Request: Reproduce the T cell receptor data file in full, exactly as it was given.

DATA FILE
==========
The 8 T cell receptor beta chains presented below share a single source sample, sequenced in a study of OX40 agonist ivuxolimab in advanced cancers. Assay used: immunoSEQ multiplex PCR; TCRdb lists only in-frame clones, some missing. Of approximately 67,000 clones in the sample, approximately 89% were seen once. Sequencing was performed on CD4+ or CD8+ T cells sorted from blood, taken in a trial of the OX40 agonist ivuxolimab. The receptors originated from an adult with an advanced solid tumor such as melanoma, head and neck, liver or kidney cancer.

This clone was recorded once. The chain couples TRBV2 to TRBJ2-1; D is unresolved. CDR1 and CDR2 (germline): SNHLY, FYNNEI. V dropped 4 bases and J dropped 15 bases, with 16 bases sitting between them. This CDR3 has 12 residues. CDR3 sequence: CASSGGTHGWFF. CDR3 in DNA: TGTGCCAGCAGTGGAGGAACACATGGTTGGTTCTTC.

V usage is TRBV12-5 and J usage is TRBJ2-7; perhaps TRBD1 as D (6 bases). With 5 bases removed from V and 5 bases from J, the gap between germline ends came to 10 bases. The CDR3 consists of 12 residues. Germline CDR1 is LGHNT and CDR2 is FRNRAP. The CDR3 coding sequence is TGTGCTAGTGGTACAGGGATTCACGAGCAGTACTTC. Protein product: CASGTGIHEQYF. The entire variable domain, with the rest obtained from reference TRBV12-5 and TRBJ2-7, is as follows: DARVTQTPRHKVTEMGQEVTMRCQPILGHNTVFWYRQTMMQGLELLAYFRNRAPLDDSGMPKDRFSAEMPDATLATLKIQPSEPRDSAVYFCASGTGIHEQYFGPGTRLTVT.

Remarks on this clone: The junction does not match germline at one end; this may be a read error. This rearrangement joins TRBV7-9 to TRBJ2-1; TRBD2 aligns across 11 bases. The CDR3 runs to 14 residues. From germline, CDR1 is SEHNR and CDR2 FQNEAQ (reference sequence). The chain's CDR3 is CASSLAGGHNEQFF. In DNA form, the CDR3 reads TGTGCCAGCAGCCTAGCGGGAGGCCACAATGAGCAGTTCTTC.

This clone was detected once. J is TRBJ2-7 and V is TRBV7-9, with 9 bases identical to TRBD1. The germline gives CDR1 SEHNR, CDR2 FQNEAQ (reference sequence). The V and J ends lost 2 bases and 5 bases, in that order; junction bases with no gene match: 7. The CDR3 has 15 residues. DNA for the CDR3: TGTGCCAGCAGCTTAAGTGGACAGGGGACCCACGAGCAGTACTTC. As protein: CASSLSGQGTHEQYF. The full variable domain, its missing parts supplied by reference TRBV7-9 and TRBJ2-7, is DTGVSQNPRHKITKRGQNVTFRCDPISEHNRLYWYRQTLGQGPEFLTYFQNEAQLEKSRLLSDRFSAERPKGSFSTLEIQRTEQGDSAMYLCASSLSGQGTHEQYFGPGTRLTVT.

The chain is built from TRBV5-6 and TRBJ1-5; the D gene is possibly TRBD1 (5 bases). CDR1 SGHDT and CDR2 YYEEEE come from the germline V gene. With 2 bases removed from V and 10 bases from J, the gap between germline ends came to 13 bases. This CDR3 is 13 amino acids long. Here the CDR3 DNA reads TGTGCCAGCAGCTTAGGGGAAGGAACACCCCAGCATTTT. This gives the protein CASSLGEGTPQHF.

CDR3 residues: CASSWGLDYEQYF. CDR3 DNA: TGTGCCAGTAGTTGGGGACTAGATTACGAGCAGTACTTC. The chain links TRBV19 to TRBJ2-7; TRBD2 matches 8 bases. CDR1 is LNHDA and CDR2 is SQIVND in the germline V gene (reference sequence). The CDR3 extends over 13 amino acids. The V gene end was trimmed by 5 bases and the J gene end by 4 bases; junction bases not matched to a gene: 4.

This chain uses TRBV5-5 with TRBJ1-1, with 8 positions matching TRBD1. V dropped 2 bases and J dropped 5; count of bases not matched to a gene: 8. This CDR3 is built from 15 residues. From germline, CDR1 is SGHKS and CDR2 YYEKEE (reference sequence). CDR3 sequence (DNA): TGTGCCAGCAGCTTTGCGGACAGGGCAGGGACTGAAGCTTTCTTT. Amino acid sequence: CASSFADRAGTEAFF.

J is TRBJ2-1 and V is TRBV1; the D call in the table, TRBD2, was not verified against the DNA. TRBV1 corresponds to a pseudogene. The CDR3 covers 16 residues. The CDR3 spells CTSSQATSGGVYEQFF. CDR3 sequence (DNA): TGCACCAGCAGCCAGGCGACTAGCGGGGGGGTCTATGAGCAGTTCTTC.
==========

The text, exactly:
The 8 T cell receptor beta chains presented below share a single source sample, sequenced in a study of OX40 agonist ivuxolimab in advanced cancers. Assay used: immunoSEQ multiplex PCR; TCRdb lists only in-frame clones, some missing. Of approximately 67,000 clones in the sample, approximately 89% were seen once. Sequencing was performed on CD4+ or CD8+ T cells sorted from blood, taken in a trial of the OX40 agonist ivuxolimab. The receptors originated from an adult with an advanced solid tumor such as melanoma, head and neck, liver or kidney cancer.

This clone was recorded once. The chain couples TRBV2 to TRBJ2-1; D is unresolved. CDR1 and CDR2 (germline): SNHLY, FYNNEI. V dropped 4 bases and J dropped 15 bases, with 16 bases sitting between them. This CDR3 has 12 residues. CDR3 sequence: CASSGGTHGWFF. CDR3 in DNA: TGTGCCAGCAGTGGAGGAACACATGGTTGGTTCTTC.

V usage is TRBV12-5 and J usage is TRBJ2-7; perhaps TRBD1 as D (6 bases). With 5 bases removed from V and 5 bases from J, the gap between germline ends came to 10 bases. The CDR3 consists of 12 residues. Germline CDR1 is LGHNT and CDR2 is FRNRAP. The CDR3 coding sequence is TGTGCTAGTGGTACAGGGATTCACGAGCAGTACTTC. Protein product: CASGTGIHEQYF. The entire variable domain, with the rest obtained from reference TRBV12-5 and TRBJ2-7, is as follows: DARVTQTPRHKVTEMGQEVTMRCQPILGHNTVFWYRQTMMQGLELLAYFRNRAPLDDSGMPKDRFSAEMPDATLATLKIQPSEPRDSAVYFCASGTGIHEQYFGPGTRLTVT.

Remarks on this clone: The junction does not match germline at one end; this may be a read error. This rearrangement joins TRBV7-9 to TRBJ2-1; TRBD2 aligns across 11 bases. The CDR3 runs to 14 residues. From germline, CDR1 is SEHNR and CDR2 FQNEAQ (reference sequence). The chain's CDR3 is CASSLAGGHNEQFF. In DNA form, the CDR3 reads TGTGCCAGCAGCCTAGCGGGAGGCCACAATGAGCAGTTCTTC.

This clone was detected once. J is TRBJ2-7 and V is TRBV7-9, with 9 bases identical to TRBD1. The germline gives CDR1 SEHNR, CDR2 FQNEAQ (reference sequence). The V and J ends lost 2 bases and 5 bases, in that order; junction bases with no gene match: 7. The CDR3 has 15 residues. DNA for the CDR3: TGTGCCAGCAGCTTAAGTGGACAGGGGACCCACGAGCAGTACTTC. As protein: CASSLSGQGTHEQYF. The full variable domain, its missing parts supplied by reference TRBV7-9 and TRBJ2-7, is DTGVSQNPRHKITKRGQNVTFRCDPISEHNRLYWYRQTLGQGPEFLTYFQNEAQLEKSRLLSDRFSAERPKGSFSTLEIQRTEQGDSAMYLCASSLSGQGTHEQYFGPGTRLTVT.

The chain is built from TRBV5-6 and TRBJ1-5; the D gene is possibly TRBD1 (5 bases). CDR1 SGHDT and CDR2 YYEEEE come from the germline V gene. With 2 bases removed from V and 10 bases from J, the gap between germline ends came to 13 bases. This CDR3 is 13 amino acids long. Here the CDR3 DNA reads TGTGCCAGCAGCTTAGGGGAAGGAACACCCCAGCATTTT. This gives the protein CASSLGEGTPQHF.

CDR3 residues: CASSWGLDYEQYF. CDR3 DNA: TGTGCCAGTAGTTGGGGACTAGATTACGAGCAGTACTTC. The chain links TRBV19 to TRBJ2-7; TRBD2 matches 8 bases. CDR1 is LNHDA and CDR2 is SQIVND in the germline V gene (reference sequence). The CDR3 extends over 13 amino acids. The V gene end was trimmed by 5 bases and the J gene end by 4 bases; junction bases not matched to a gene: 4.

This chain uses TRBV5-5 with TRBJ1-1, with 8 positions matching TRBD1. V dropped 2 bases and J dropped 5; count of bases not matched to a gene: 8. This CDR3 is built from 15 residues. From germline, CDR1 is SGHKS and CDR2 YYEKEE (reference sequence). CDR3 sequence (DNA): TGTGCCAGCAGCTTTGCGGACAGGGCAGGGACTGAAGCTTTCTTT. Amino acid sequence: CASSFADRAGTEAFF.

J is TRBJ2-1 and V is TRBV1; the D call in the table, TRBD2, was not verified against the DNA. TRBV1 corresponds to a pseudogene. The CDR3 covers 16 residues. The CDR3 spells CTSSQATSGGVYEQFF. CDR3 sequence (DNA): TGCACCAGCAGCCAGGCGACTAGCGGGGGGGTCTATGAGCAGTTCTTC.